Or are we seeing a ‘tick-boxes’ to satisfy the community consultation auditor, whilst really satisfying the demands of mafias and triads in property development, that have got their claws solidly into government and opposition?
The unreasonable pace of 'planning' abets destructive development by overwhelming democratic participation
This trend to overwhelming community groups and individuals committed to democracy, with avalanches of consultations, seems like part of a cynical plan. The key to it all is the unreasonable pace. Something similar was burlesqued in 1970 in a film called The Rise and Rise of Michael Rimmer. Politically agile polling expert, Michael Rimmer, finally extracts total power from the people by requiring them to engage in endless postal voting on trivial matters. They are so exhausted, that they finally vote to pass all power to Rimmer.
You can watch the movie on youtube here. Or you can watch Melbourne Planning. There isn’t much difference, although the film is funnier.
More information about The Rise and Rise of Michael Rimmer: https://en.wikipedia.org/wiki/The_Rise_and_Rise_of_Michael_Rimmer “The mysterious Michael Rimmer (Cook) appears at a small and ailing British advertising agency, where the employees assume he is working on a time and motion study. However, he quickly begins to assert a de facto authority over the firm's mostly ineffectual staff and soon acquires control of the business from the incompetent boss Ferret (Arthur Lowe). Rimmer then succeeds in establishing the newly invigorated firm as the country's leading polling agency, and begins to make regular TV appearances as a polling expert. He subsequently moves into politics, acting as an adviser to the leader of the Tory opposition, and then becomes an MP himself, for the constituency of Budleigh Moor (a reference to Cook's frequent collaborator, Dudley Moore), along the way acquiring a trophy wife (Vanessa Howard).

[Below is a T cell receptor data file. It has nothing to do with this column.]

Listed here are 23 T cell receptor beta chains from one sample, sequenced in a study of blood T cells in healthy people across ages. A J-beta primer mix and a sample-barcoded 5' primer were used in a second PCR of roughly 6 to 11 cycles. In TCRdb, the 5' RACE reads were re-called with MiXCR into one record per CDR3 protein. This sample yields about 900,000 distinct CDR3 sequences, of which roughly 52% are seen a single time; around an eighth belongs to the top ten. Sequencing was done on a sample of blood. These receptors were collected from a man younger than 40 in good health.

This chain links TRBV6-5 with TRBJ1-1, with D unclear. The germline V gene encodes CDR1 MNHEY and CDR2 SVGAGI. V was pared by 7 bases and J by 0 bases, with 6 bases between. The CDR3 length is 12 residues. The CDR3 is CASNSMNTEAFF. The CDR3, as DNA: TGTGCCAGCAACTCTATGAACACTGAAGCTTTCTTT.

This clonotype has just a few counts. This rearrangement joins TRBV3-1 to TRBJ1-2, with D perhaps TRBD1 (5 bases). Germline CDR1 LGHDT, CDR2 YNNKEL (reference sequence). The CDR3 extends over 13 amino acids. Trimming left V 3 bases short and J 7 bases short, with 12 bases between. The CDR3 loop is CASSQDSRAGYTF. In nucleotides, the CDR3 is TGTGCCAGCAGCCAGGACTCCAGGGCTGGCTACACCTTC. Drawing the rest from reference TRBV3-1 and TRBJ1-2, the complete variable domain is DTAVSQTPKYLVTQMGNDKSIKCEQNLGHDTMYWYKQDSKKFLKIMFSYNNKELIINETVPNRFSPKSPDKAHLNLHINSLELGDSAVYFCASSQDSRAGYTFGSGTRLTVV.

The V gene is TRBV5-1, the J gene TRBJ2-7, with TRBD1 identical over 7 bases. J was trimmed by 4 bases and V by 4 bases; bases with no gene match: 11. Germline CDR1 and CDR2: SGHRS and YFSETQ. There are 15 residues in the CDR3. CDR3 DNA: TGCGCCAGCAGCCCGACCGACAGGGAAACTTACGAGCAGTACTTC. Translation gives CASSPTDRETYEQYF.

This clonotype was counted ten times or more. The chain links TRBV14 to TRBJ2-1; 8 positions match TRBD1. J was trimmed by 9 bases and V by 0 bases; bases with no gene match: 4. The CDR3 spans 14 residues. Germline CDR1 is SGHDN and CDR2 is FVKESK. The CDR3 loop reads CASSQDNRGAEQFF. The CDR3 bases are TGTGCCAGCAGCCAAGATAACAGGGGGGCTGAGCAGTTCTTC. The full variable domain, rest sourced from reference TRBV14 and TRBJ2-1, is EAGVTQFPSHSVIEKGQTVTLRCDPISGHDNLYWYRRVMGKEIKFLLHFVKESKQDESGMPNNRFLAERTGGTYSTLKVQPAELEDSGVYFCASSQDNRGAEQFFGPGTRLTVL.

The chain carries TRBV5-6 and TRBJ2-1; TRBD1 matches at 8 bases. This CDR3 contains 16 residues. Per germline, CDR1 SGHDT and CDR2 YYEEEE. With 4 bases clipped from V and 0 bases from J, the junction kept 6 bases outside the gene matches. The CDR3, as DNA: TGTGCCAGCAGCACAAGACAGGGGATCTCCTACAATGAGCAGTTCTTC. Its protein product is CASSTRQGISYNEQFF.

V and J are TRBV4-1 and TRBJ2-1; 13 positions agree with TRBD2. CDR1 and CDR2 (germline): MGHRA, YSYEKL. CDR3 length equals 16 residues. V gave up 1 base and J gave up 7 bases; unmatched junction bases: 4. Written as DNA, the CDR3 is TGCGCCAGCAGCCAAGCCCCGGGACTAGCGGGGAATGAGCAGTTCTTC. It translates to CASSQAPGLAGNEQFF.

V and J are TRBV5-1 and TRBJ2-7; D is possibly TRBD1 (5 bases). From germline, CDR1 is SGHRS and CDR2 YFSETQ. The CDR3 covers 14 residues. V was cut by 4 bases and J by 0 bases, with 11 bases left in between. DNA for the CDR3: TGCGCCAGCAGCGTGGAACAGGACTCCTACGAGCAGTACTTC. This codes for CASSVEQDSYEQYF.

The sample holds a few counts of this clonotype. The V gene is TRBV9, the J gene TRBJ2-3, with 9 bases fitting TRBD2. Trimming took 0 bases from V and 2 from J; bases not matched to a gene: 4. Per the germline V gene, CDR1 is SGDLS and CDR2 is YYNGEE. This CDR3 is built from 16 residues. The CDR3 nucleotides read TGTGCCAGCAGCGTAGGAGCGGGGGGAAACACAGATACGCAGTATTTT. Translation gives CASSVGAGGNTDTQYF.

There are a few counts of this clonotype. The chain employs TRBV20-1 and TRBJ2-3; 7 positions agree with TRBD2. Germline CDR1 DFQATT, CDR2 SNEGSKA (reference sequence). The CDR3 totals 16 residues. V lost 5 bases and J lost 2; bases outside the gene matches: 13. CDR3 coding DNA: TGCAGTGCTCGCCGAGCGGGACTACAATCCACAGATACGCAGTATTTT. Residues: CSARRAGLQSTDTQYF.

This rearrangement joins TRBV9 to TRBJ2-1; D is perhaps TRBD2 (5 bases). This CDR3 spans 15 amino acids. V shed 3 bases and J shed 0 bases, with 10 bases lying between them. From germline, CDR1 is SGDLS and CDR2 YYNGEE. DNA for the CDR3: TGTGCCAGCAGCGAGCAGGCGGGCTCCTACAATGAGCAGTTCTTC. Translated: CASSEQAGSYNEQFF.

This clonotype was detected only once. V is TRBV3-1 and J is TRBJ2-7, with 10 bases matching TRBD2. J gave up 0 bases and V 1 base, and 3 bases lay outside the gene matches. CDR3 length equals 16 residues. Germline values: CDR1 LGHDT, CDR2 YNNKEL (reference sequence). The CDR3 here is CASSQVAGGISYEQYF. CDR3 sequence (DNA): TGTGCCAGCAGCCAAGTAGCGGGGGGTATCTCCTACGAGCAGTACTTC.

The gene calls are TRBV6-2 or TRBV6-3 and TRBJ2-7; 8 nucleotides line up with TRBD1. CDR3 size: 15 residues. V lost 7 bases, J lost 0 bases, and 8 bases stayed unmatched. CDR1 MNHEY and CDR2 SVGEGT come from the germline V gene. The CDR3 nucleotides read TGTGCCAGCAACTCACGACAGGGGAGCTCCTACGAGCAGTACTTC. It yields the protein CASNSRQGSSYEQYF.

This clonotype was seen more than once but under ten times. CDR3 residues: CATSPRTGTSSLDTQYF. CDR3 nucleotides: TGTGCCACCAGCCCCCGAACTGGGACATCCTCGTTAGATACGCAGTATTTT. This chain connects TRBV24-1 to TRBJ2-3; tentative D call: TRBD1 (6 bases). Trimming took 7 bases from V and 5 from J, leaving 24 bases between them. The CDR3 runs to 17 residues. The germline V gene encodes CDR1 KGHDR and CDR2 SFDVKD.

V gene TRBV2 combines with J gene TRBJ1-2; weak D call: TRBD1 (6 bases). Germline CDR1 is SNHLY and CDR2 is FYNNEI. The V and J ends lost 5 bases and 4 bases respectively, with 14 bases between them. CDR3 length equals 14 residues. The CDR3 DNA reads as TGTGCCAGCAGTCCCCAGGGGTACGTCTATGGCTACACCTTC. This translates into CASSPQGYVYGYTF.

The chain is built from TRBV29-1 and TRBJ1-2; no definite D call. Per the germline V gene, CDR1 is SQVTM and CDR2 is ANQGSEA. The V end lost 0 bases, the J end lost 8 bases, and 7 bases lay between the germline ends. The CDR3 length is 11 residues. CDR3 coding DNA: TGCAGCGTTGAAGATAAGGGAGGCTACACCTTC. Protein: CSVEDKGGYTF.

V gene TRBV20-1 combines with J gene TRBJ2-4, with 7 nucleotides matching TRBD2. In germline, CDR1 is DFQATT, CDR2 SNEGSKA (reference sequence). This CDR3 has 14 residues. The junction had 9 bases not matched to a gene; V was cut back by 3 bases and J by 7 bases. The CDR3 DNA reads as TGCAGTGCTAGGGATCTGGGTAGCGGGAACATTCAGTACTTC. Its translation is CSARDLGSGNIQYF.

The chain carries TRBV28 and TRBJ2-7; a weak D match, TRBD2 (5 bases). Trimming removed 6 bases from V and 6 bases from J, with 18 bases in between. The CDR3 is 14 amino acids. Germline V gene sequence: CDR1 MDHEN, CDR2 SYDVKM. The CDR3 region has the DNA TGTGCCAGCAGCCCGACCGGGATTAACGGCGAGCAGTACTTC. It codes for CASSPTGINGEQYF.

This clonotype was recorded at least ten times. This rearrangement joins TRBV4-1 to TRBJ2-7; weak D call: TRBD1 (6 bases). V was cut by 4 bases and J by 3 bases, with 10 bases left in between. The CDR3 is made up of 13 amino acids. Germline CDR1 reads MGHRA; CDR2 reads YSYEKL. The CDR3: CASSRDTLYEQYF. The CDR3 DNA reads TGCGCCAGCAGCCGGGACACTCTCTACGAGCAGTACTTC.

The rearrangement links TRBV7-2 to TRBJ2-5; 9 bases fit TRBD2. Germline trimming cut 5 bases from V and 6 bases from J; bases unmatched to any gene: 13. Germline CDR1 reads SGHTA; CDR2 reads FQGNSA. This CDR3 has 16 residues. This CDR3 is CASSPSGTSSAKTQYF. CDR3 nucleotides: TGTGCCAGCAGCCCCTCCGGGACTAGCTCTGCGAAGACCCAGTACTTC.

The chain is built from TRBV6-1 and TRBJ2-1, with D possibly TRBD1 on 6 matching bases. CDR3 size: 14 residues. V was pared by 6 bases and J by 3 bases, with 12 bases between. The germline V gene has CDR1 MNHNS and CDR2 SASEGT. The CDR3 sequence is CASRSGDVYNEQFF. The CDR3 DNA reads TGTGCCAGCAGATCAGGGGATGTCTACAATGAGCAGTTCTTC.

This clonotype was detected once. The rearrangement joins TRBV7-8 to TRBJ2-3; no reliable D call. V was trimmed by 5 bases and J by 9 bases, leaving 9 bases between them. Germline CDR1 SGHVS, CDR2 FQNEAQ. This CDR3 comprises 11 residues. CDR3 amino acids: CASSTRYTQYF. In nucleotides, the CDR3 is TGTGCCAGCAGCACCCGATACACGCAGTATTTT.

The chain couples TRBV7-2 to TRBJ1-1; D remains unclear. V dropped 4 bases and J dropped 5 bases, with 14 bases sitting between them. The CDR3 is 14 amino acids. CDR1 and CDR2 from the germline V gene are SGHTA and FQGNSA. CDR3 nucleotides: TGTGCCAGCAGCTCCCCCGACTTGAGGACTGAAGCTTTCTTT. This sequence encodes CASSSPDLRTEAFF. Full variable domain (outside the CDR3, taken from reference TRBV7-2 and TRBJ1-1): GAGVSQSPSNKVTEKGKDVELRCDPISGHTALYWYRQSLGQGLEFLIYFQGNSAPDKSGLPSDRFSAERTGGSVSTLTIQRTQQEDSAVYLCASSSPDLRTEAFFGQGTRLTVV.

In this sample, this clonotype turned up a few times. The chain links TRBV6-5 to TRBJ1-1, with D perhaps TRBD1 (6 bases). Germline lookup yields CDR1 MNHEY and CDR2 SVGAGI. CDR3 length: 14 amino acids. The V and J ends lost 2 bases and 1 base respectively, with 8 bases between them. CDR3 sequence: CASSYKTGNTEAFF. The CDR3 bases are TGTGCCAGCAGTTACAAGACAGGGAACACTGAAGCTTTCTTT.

Relying on a combination of charisma and deception—and murder—he then rapidly works his way up the political ladder to become prime minister (after throwing his predecessor off an oil rig). Rimmer then gains ultimate control by requiring the populace to engage in endless postal voting on trivial matters. At last, exhausted, they acquiesce in one final vote which passes dictatorial power to him. Ferret attempts to assassinate Rimmer as he and his wife ride through the capital in an open-topped convertible, but fails and falls to his death. (1970 British satirical film starring Peter Cook, and co-written by Cook, John Cleese, Graham Chapman, and Kevin Billington.)